> "uncontroversial" patch. Keep it simple and implement
> conditional_reschedule() in C. This is because:
> 1: If the code size is significant, the patch is wrong: it has too many
> rescheds

The major performance problem with conditional_schedule() was the impact
on icache footprint, and the untaken branch that it introduces (thus
polluting the BTB), now both issues are pretty much taken care of. I just
didnt want to worry about performance impact, and wanted to fully
concentrate on other aspects of the patch.

> 2: If the performance diff is significant, the patch is wrong:
> conditional_reschedule() is being called too often.

believe me, we do crazier things in assembly for less gain. It's these
little things that add up. The assembly implementation of
conditional_schedule() wasnt hard at all and is completely equivalent to
the C implementation, so i'm not sure why you are against it - i've taken
the time to code it up, and there is a C fallback if an architecture
decides to not bother about the assembly. No disadvantages.

> Consider this: with my minimal patch, with the workload being building
> a kernel whilst running `amlat' on UP, conditional_resched() is called
> 690 times per second and it actually does a schedule() twice a second.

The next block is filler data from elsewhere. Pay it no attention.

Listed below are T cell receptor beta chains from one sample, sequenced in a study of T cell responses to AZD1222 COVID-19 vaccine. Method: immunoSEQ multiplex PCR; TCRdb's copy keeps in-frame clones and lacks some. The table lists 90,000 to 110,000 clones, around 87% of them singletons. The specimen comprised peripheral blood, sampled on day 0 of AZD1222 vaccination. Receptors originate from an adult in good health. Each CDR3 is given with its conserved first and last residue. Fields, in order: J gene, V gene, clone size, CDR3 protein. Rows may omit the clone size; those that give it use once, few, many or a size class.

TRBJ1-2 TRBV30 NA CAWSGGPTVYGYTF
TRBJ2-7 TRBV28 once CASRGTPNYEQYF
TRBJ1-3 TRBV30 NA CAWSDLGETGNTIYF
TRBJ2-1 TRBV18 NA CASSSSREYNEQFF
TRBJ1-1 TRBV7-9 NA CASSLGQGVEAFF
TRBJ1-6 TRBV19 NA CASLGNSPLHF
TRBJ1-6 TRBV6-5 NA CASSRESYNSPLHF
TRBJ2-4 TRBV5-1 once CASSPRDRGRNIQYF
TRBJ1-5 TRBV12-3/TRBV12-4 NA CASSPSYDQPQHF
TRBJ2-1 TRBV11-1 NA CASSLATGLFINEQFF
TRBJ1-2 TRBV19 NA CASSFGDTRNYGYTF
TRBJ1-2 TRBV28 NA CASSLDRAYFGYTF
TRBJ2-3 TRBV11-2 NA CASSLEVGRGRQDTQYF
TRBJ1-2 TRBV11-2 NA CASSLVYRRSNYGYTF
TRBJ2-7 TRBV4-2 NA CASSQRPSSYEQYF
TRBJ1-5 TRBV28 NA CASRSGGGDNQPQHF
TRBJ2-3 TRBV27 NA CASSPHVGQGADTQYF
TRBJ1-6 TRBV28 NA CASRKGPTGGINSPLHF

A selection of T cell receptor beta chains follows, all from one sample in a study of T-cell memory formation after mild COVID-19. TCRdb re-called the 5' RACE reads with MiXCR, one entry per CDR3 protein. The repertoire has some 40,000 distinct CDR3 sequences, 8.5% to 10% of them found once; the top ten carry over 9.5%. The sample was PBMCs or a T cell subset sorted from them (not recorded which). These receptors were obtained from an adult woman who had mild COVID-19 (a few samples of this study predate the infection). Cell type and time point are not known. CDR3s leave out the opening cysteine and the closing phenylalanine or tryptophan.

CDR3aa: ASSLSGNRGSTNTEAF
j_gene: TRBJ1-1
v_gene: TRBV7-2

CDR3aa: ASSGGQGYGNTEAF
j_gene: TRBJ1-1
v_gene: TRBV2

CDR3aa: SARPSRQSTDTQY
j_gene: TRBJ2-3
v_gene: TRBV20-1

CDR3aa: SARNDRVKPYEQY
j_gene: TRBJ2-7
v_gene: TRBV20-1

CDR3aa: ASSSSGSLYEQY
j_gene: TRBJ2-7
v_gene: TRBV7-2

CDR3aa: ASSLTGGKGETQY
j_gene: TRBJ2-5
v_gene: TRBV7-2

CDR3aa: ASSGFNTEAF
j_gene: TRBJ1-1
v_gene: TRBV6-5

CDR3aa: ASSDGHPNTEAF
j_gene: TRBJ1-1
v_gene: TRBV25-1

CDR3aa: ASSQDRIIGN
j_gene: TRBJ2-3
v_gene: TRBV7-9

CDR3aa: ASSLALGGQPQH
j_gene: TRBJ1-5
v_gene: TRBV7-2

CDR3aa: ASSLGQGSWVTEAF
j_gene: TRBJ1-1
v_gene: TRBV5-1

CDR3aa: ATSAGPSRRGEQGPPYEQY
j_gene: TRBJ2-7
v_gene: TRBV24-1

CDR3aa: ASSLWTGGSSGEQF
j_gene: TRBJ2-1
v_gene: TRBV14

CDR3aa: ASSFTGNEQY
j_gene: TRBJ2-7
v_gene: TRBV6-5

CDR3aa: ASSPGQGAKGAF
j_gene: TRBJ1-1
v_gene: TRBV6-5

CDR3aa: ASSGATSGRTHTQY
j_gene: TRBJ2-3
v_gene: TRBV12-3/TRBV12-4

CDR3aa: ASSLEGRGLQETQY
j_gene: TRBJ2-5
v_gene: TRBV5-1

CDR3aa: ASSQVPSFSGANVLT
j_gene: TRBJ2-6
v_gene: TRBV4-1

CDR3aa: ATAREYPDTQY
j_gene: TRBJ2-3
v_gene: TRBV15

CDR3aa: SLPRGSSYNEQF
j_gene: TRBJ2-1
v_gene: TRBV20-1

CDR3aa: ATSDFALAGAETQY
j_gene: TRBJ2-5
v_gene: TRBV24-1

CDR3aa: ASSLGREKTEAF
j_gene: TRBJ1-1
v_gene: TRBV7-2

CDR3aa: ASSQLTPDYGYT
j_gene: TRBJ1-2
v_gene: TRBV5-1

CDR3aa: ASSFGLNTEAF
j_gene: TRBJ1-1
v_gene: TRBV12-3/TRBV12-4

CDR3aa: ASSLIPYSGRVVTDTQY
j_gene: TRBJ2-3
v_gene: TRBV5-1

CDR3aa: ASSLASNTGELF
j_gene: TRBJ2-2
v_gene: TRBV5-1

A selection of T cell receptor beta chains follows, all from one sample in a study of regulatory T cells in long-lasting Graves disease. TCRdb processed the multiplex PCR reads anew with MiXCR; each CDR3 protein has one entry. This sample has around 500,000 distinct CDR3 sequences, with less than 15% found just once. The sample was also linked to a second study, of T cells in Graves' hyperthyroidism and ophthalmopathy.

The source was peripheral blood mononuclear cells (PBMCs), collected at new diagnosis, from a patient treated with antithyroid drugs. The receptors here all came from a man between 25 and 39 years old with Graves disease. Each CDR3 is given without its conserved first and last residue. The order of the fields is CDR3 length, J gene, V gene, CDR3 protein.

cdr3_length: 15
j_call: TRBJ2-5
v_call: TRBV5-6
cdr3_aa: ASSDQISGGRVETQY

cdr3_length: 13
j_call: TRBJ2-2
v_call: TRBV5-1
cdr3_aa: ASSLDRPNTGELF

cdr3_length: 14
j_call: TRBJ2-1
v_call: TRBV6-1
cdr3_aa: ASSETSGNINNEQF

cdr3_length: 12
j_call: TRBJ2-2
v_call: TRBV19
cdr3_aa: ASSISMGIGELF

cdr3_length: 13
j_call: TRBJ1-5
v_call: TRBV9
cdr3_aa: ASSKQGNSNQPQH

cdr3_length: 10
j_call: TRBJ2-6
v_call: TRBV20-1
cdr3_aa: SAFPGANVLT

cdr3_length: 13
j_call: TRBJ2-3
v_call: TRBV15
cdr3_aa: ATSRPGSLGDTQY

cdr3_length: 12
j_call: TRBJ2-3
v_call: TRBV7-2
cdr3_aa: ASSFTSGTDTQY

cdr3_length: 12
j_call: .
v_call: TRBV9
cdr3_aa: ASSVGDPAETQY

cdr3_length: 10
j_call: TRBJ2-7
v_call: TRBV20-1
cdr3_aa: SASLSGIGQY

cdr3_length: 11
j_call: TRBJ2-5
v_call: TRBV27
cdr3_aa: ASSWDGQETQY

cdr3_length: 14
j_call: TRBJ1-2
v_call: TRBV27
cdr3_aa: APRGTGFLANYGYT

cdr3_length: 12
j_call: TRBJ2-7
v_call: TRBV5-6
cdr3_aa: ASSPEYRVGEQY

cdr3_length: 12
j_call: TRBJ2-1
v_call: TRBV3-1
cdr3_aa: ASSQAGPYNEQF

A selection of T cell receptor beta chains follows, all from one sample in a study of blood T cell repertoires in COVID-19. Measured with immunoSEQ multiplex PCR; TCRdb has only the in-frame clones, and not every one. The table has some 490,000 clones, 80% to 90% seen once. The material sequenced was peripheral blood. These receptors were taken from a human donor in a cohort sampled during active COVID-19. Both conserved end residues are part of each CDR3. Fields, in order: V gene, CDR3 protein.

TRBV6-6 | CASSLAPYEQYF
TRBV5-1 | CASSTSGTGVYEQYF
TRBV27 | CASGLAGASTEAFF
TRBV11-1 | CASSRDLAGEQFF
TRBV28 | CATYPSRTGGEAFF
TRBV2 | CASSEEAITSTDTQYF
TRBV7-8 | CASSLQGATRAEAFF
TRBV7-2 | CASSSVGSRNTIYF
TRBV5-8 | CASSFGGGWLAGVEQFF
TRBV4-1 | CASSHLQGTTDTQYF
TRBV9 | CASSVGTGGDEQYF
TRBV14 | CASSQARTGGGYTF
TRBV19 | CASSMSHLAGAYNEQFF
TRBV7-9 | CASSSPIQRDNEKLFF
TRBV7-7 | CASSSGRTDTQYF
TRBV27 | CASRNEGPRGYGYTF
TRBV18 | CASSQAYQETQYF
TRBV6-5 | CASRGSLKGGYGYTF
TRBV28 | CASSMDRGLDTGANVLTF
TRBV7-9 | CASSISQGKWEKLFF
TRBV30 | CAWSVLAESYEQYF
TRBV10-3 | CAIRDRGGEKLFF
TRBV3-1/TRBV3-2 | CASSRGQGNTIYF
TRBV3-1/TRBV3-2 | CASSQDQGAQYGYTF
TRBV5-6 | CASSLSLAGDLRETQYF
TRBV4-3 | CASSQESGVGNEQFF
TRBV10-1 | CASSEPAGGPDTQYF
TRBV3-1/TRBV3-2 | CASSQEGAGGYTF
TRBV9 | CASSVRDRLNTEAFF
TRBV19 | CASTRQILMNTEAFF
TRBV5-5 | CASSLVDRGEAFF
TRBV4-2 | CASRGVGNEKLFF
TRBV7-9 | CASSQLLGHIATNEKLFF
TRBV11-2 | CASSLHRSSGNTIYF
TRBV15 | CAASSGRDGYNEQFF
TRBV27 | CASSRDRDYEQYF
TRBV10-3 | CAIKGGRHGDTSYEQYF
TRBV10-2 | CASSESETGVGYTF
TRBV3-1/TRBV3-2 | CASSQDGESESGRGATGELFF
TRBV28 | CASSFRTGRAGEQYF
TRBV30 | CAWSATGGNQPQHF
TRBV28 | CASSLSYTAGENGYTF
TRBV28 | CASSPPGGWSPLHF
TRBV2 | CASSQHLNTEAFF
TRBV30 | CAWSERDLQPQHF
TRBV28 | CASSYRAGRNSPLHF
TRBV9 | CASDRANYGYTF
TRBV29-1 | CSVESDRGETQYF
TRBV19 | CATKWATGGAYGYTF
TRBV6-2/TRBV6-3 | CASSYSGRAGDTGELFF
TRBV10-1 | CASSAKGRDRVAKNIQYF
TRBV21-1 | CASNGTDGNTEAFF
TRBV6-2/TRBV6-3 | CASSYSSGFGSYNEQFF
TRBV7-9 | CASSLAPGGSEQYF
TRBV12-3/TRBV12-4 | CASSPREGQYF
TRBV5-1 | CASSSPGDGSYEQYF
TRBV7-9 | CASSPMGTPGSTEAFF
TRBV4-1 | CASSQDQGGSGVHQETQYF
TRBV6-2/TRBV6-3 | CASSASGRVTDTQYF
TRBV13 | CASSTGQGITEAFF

> This is very good. The max latency was 800 usecs.

how much RAM do you have? What latencies do you get if it gets even under
minimal VM load. (which any consumer system will get under occasionally -
otherwise you've spent too much money on RAM.)

> The cost of executing
> if (current->need_resched)
> every 1.3 milliseconds is vanishingly small and it does not merit an
> assembly implementation.

look at it this way: the assembly implementation of conditional_schedule()
makes the cost very small, and thus we can start judging things based on
conceptual and implementational cleanness, not based on performance.

> What latency target are you shooting for? [...]

well, right now i'm fixing everything that i see to cause bigger than 1.0
msec latency on a 366 MHz UP Celeron, under heavy load. But some of the
more intrusive fixes will definitely be removed.

> My gut feel is that a worse-case latency of two millisecs will require
> no more than 15 conditional_rescheds.

you are dreaming, really. You think that the VM is the only latency source
under load, it *isnt*. After fixing VM latencies the show just begins.
Create a 100MB file and delete it. Repeat. Watch latencies. Allocate 100MB
of RAM, run top, kill program. Repeat. Watch latencies. Etc. 80% of the
fixes i add deal with 'moderate or high load', and scalability situations.

> Also, what are the conditional_rescheds in copy_*_user for? I haven't
> observed them doing anything very useful, maybe you have
> better/different test cases. I took them out of your patch and didn't
> observe any degradation.

this is just a generic place to put it, if you take a closer look i havent
added it to the constant copy functions, only to the 'variable size, thus
potentially large' memory operations. Ditto usercopy.c. Both triggered
latencies during bw_tcp over gigabit ethernet.